Democrats Monday unveiled a package of six bills to tackle air pollution.
From providing transit passes during high-pollution months to making state government a model of smog-cutting strategies, the package aims at cleaning up the air in northern Utah.
Cleaning up the air: The Democrats’ proposal
These concepts are being drafted into bills, though none of them has been numbered yet:
1. State agencies must develop plans to reduce activities that cause pollution and account for the smog-cutting changes they’ve already made.
2. UTA would provide free passes in January and July, the smoggiest months.
3. A special funding account would be set up to support mass-transit operations and expansion.
4. Utah law would be changed to allow the state to impose more stringent rules and regulations than the U.S. Environmental Protection Agency.
5. Industry would be required to adopt the best available control technology to scrub emissions from industrial stacks.
6. People who buy certain UTA passes would be eligible for individual income tax credits.
"It is imperative that we, as a Legislature, act now to improve air quality," said Rep. Patrice Arent, D-Millcreek. "As I’ve said before, it not only affects our health, it’s also affecting the health of our economy."
The bills come just six weeks into a year when northern Utah valleys have suffered pollution spikes sometimes four times above the U.S. Environmental Protection Agency’s health-based standard for PM2.5 particulate pollution.
And, while geography and weather may be driving factors in the smog spikes, pollution caused by the everyday activities of Utah citizens and businesses are the only factor that can be controlled. Because of that, the Democratic bills address the day-to-day habits of workers and ordinary Utahns that contribute to the problem.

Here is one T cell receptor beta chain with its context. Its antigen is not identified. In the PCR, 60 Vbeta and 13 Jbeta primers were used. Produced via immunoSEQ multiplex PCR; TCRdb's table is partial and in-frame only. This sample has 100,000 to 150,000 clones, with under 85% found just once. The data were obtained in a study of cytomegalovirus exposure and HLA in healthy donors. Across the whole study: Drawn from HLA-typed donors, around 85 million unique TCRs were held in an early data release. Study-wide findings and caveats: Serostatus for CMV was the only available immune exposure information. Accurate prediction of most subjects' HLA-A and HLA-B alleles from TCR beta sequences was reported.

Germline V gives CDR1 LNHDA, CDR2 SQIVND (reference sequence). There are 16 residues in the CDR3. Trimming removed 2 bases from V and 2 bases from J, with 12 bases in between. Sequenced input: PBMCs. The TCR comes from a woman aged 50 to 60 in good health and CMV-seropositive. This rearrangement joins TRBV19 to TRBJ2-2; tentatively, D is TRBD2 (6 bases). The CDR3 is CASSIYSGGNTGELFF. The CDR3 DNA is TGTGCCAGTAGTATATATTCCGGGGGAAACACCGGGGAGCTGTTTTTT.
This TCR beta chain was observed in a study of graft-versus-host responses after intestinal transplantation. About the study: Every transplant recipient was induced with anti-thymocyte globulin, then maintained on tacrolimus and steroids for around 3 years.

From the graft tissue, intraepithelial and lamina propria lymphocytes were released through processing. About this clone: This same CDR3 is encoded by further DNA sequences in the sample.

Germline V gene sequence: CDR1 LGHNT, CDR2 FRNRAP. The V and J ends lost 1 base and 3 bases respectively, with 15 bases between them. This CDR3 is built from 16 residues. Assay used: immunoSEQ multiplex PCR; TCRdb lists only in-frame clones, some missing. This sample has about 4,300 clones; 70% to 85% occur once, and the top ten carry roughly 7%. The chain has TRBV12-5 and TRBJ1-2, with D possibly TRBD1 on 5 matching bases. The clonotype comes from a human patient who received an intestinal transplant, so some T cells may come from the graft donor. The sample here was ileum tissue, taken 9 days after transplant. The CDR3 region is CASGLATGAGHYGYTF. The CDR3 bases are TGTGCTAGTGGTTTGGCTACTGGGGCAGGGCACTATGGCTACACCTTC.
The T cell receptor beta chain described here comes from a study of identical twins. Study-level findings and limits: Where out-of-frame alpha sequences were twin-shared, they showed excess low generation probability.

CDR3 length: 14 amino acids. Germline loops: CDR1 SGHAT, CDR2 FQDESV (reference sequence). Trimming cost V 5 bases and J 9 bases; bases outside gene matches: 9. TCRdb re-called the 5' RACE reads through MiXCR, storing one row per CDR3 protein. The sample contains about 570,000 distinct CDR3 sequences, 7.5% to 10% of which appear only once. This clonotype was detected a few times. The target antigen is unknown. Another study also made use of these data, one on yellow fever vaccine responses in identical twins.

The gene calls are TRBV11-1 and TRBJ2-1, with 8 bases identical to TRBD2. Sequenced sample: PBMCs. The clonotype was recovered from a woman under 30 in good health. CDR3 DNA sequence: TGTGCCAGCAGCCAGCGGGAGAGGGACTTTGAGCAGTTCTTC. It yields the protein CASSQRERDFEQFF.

Arent, who was recently prescribed an inhaler for breathing problems during January’s high-pollution episodes, said she is eager to work with the majority Republicans on solutions. Republican lawmakers haven’t weighed in on the bills yet.
Utah Gov. Gary Herbert has been under fire in recent weeks over the issue. Although he has described air-quality as a top priority, thousands of Utahns have criticized his administration for failing to show more leadership on the issue. In the past two weeks, Herbert’s office has fielded a letter from 100 doctors who say Herbert should declare an air-quality health emergency and a petition by nearly 8,500 citizens demanding: "Clean up our dirty air!"
"Because it is a complex problem, all options are on the table," Ally Isom, Herbert’s deputy chief of staff said Monday. "The governor welcomes ideas that foster constructive dialogue around solutions that are practical, legal and meaningfully improve our air."
As for budget cuts that would affect the Department of Environmental Quality, in general — and Division of Air Quality, specifically — Arent said those agencies should be given more support so they have the funding they need to get the job done.
Erin Mendenhall, outreach coordinator for the health advocacy group Breathe Utah, said the bills equip Utahns to make lasting behavior changes to improve air quality.
"Relying on mass, voluntary change in our driving habits [as Herbert’s administration suggests] won’t reap the results we need," she said. "We need a cultural, driving shift" to clean up the air.
Copyright 2014 The Salt Lake Tribune. All rights reserved. This material may not be published, broadcast, rewritten or redistributed.